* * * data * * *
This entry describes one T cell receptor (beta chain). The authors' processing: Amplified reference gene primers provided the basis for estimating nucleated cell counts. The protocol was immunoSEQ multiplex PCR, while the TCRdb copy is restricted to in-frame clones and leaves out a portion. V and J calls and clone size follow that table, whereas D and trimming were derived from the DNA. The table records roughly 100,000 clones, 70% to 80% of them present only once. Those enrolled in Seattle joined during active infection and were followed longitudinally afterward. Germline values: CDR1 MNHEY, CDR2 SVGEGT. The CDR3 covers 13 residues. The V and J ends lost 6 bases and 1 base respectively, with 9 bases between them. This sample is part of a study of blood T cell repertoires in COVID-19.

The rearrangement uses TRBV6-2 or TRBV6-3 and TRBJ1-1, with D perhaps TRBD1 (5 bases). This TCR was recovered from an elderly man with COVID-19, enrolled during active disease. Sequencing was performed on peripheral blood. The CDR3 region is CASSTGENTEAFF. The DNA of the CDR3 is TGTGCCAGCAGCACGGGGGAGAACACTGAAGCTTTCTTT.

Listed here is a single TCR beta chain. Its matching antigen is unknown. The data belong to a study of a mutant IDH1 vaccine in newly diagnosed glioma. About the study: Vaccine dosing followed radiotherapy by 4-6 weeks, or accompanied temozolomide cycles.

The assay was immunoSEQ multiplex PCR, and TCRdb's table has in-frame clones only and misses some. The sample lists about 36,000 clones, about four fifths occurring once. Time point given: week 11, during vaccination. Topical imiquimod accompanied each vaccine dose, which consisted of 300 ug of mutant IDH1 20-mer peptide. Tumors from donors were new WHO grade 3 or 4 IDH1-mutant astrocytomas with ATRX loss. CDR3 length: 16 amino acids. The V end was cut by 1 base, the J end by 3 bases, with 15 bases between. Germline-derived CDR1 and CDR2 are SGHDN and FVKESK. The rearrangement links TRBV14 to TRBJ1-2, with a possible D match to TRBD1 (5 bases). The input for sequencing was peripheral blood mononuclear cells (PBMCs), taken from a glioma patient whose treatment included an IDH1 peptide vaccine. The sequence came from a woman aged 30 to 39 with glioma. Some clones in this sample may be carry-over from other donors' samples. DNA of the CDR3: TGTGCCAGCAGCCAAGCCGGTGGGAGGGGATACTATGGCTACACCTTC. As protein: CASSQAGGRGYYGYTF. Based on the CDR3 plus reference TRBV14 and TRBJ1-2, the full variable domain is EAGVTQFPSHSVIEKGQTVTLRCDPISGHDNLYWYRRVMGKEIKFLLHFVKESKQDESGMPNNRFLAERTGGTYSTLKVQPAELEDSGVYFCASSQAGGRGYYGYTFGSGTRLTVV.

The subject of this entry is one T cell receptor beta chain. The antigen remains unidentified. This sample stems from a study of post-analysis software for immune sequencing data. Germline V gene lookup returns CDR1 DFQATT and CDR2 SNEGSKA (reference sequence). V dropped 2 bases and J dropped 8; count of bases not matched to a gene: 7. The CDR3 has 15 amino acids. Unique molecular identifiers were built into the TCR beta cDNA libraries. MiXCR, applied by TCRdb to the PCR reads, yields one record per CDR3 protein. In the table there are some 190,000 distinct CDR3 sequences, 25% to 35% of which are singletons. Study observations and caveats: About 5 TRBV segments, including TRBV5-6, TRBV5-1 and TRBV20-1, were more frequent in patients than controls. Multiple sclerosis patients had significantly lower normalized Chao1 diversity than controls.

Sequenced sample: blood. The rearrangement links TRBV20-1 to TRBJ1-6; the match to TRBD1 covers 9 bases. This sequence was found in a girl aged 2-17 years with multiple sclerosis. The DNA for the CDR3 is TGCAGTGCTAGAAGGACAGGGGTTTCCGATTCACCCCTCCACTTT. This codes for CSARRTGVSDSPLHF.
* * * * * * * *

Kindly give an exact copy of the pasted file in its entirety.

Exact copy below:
This entry describes one T cell receptor (beta chain). The authors' processing: Amplified reference gene primers provided the basis for estimating nucleated cell counts. The protocol was immunoSEQ multiplex PCR, while the TCRdb copy is restricted to in-frame clones and leaves out a portion. V and J calls and clone size follow that table, whereas D and trimming were derived from the DNA. The table records roughly 100,000 clones, 70% to 80% of them present only once. Those enrolled in Seattle joined during active infection and were followed longitudinally afterward. Germline values: CDR1 MNHEY, CDR2 SVGEGT. The CDR3 covers 13 residues. The V and J ends lost 6 bases and 1 base respectively, with 9 bases between them. This sample is part of a study of blood T cell repertoires in COVID-19.

The rearrangement uses TRBV6-2 or TRBV6-3 and TRBJ1-1, with D perhaps TRBD1 (5 bases). This TCR was recovered from an elderly man with COVID-19, enrolled during active disease. Sequencing was performed on peripheral blood. The CDR3 region is CASSTGENTEAFF. The DNA of the CDR3 is TGTGCCAGCAGCACGGGGGAGAACACTGAAGCTTTCTTT.

Listed here is a single TCR beta chain. Its matching antigen is unknown. The data belong to a study of a mutant IDH1 vaccine in newly diagnosed glioma. About the study: Vaccine dosing followed radiotherapy by 4-6 weeks, or accompanied temozolomide cycles.

The assay was immunoSEQ multiplex PCR, and TCRdb's table has in-frame clones only and misses some. The sample lists about 36,000 clones, about four fifths occurring once. Time point given: week 11, during vaccination. Topical imiquimod accompanied each vaccine dose, which consisted of 300 ug of mutant IDH1 20-mer peptide. Tumors from donors were new WHO grade 3 or 4 IDH1-mutant astrocytomas with ATRX loss. CDR3 length: 16 amino acids. The V end was cut by 1 base, the J end by 3 bases, with 15 bases between. Germline-derived CDR1 and CDR2 are SGHDN and FVKESK. The rearrangement links TRBV14 to TRBJ1-2, with a possible D match to TRBD1 (5 bases). The input for sequencing was peripheral blood mononuclear cells (PBMCs), taken from a glioma patient whose treatment included an IDH1 peptide vaccine. The sequence came from a woman aged 30 to 39 with glioma. Some clones in this sample may be carry-over from other donors' samples. DNA of the CDR3: TGTGCCAGCAGCCAAGCCGGTGGGAGGGGATACTATGGCTACACCTTC. As protein: CASSQAGGRGYYGYTF. Based on the CDR3 plus reference TRBV14 and TRBJ1-2, the full variable domain is EAGVTQFPSHSVIEKGQTVTLRCDPISGHDNLYWYRRVMGKEIKFLLHFVKESKQDESGMPNNRFLAERTGGTYSTLKVQPAELEDSGVYFCASSQAGGRGYYGYTFGSGTRLTVV.

The subject of this entry is one T cell receptor beta chain. The antigen remains unidentified. This sample stems from a study of post-analysis software for immune sequencing data. Germline V gene lookup returns CDR1 DFQATT and CDR2 SNEGSKA (reference sequence). V dropped 2 bases and J dropped 8; count of bases not matched to a gene: 7. The CDR3 has 15 amino acids. Unique molecular identifiers were built into the TCR beta cDNA libraries. MiXCR, applied by TCRdb to the PCR reads, yields one record per CDR3 protein. In the table there are some 190,000 distinct CDR3 sequences, 25% to 35% of which are singletons. Study observations and caveats: About 5 TRBV segments, including TRBV5-6, TRBV5-1 and TRBV20-1, were more frequent in patients than controls. Multiple sclerosis patients had significantly lower normalized Chao1 diversity than controls.

Sequenced sample: blood. The rearrangement links TRBV20-1 to TRBJ1-6; the match to TRBD1 covers 9 bases. This sequence was found in a girl aged 2-17 years with multiple sclerosis. The DNA for the CDR3 is TGCAGTGCTAGAAGGACAGGGGTTTCCGATTCACCCCTCCACTTT. This codes for CSARRTGVSDSPLHF.